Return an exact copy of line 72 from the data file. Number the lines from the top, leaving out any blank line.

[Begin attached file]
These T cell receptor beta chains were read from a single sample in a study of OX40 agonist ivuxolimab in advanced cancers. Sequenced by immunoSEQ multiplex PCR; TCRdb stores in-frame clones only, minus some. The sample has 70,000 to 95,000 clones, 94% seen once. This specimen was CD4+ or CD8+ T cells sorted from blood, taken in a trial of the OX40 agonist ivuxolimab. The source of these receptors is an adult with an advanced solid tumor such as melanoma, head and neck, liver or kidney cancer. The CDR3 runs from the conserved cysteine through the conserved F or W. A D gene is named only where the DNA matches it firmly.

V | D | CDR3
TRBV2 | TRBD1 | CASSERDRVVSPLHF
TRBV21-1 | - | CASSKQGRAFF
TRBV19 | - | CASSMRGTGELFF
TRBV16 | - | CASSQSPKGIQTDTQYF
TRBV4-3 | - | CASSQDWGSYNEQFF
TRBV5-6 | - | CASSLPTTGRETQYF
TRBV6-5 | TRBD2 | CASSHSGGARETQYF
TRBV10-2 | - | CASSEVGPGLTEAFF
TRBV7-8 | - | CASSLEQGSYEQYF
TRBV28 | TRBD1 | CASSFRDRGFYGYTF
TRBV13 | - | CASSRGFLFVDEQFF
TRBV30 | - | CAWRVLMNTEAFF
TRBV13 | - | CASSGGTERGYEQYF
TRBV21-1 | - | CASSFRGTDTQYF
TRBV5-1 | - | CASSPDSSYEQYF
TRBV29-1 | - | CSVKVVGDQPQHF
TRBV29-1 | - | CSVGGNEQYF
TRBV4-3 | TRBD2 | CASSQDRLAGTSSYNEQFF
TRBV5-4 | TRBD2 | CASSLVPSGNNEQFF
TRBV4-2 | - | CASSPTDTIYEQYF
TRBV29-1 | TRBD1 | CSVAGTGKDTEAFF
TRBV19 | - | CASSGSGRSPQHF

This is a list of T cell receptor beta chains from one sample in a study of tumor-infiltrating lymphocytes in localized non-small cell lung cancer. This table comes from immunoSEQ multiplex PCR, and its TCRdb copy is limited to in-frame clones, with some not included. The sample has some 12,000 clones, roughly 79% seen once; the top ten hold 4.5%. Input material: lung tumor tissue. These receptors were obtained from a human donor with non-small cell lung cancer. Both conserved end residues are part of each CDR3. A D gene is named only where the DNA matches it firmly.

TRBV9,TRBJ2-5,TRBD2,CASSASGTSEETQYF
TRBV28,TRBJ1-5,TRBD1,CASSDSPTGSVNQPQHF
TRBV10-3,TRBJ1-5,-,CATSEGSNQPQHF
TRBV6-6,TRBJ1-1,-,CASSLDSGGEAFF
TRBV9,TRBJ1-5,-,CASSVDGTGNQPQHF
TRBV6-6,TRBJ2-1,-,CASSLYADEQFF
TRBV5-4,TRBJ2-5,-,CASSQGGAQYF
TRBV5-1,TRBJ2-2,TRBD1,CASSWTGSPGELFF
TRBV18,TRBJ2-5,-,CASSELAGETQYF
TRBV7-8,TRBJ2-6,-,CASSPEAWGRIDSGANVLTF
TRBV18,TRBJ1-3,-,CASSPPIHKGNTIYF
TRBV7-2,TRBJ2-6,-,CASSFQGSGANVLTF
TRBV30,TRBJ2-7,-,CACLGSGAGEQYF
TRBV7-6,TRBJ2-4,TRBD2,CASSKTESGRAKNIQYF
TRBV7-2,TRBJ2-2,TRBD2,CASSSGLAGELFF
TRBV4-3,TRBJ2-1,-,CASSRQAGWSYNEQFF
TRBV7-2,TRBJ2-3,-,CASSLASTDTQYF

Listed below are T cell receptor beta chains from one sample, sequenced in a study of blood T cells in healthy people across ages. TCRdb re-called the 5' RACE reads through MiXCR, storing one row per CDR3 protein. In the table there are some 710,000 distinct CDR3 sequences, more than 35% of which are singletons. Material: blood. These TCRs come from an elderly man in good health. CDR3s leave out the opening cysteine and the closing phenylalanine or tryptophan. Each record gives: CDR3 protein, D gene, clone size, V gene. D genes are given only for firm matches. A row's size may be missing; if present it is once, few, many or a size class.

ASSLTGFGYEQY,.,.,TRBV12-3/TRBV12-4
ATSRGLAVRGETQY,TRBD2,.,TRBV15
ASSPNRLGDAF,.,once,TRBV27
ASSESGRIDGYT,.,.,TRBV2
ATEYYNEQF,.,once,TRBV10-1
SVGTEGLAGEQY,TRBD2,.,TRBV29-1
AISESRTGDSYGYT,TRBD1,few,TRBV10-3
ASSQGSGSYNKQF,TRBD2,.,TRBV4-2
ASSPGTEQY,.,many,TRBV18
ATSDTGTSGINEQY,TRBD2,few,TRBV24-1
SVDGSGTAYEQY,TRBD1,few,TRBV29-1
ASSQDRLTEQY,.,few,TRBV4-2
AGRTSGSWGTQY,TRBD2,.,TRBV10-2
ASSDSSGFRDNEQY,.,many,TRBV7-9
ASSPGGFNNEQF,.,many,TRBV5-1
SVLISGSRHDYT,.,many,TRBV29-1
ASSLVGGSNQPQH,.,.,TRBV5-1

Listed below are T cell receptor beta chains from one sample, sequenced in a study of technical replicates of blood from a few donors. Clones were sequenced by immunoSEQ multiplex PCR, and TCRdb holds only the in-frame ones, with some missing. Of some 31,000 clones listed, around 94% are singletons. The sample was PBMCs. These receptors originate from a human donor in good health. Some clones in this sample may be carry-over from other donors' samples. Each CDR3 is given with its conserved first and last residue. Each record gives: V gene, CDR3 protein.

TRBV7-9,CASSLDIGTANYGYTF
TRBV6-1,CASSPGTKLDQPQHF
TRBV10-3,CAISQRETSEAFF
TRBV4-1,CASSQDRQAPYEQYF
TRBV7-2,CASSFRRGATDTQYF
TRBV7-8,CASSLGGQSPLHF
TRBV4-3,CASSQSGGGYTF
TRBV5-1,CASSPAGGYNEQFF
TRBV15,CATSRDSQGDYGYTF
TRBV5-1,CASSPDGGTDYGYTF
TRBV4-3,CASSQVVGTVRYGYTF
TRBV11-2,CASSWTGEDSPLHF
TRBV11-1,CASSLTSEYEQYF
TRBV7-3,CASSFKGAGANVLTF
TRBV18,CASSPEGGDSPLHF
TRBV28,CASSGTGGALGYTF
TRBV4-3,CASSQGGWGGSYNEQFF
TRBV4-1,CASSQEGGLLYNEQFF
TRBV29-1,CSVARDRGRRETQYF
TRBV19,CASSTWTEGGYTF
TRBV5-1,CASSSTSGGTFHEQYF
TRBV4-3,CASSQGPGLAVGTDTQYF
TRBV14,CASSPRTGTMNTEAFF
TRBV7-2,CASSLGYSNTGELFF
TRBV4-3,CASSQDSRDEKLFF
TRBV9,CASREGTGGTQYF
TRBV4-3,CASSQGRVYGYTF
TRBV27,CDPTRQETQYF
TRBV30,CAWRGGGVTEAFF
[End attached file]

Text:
TRBV4-3,CASSQVVGTVRYGYTF